course organization

Lee Hadden hadden at
Thu Jul 19 10:58:01 EST 2001

I've found that using a variety of diverse examples was also confusing to
students.  What is perfectly clear to us is confusing to them.  But really,
what else is to be expected?  For many, if not most, it is their first
encounter with the subject and examples in any depth or at all.  We've
familiarized ourselves over many years and thus it is second nature to us and
we make transitions easily based on analytical and synthetic ability born of
experience.  Although many of the students are bright, they have insufficient
experience from which to draw to make the extrapolations we take for granted.
The points we try to make are lost in what is a maze of unfamiliarity to
them.   Start with concrete points to which they relate well and build from
there.  New concepts have to be built on familiar ones if they're to make
sense and become lasting.

This latest dialogue and the many contributions have been most insightful and

Lee Hadden

"Janice M. Glime" wrote:

> I found that hopping back and forth between plants and animals made the
> students very uncomfortable, and they claimed it confused them.  I have
> had far fewer complaints since I switched to doing plant things as a group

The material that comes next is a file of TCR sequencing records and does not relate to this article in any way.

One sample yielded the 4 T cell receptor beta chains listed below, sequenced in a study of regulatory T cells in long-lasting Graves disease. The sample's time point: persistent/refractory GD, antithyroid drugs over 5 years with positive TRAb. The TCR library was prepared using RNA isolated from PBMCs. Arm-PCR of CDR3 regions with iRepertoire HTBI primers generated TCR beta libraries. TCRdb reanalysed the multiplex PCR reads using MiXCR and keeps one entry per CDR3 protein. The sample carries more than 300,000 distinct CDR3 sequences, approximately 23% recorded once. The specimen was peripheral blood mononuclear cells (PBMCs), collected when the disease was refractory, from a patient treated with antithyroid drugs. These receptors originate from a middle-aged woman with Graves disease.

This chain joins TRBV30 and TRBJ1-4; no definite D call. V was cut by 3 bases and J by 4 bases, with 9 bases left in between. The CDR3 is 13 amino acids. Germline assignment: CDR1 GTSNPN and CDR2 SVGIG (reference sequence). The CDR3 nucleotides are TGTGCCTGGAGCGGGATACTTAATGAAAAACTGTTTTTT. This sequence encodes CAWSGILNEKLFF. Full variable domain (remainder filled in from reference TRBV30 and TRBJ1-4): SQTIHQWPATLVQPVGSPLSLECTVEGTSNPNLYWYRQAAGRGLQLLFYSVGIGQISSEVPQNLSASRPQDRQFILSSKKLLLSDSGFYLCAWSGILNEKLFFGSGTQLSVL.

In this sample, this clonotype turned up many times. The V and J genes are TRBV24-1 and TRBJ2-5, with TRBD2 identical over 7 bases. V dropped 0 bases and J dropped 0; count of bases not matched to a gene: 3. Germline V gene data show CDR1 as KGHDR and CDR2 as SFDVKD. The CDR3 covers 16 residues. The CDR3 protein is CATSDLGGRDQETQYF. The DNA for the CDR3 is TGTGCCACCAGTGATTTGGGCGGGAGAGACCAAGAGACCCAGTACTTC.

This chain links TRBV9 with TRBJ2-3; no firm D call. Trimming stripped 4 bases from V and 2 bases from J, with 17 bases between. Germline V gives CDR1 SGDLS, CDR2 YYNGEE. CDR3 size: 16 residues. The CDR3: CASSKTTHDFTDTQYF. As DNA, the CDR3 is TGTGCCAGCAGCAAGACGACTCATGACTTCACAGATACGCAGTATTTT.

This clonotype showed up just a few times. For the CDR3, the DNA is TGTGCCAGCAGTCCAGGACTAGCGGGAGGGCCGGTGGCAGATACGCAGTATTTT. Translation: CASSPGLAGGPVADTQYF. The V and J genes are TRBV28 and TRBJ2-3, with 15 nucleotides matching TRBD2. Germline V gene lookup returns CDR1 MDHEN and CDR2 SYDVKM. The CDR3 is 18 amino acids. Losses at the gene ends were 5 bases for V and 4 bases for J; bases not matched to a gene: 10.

> - first animals, then plants, then things where the two interacted or had
> a more ecological bent.  I found that there were some principles I could
> teach with one, then have the students try to think through how it might
> occur by applying the principles they had learned with the other.  This
> worked especially well in problems dealing with cold/freezing.  After
> covering frozen and torpid animals and cryoproteins, membrane damage, etc,
> I had them work in groups in lecture and come up with a scheme of how a
> tree might survive winter.  They were way ahead of their text book on that
> one and did an outstanding job.  They were pleased to learn that they had
> developed explanations that had been known to science for only a few
> years.
> Janice
> ***********************************
>  Janice M. Glime, Professor
>  Department of Biological Sciences
>  Michigan Technological University
>  Houghton, MI 49931-1295
>  jmglime at
>  906-487-2546
>  FAX 906-487-3167
> ***********************************
> ---


More information about the Plant-ed mailing list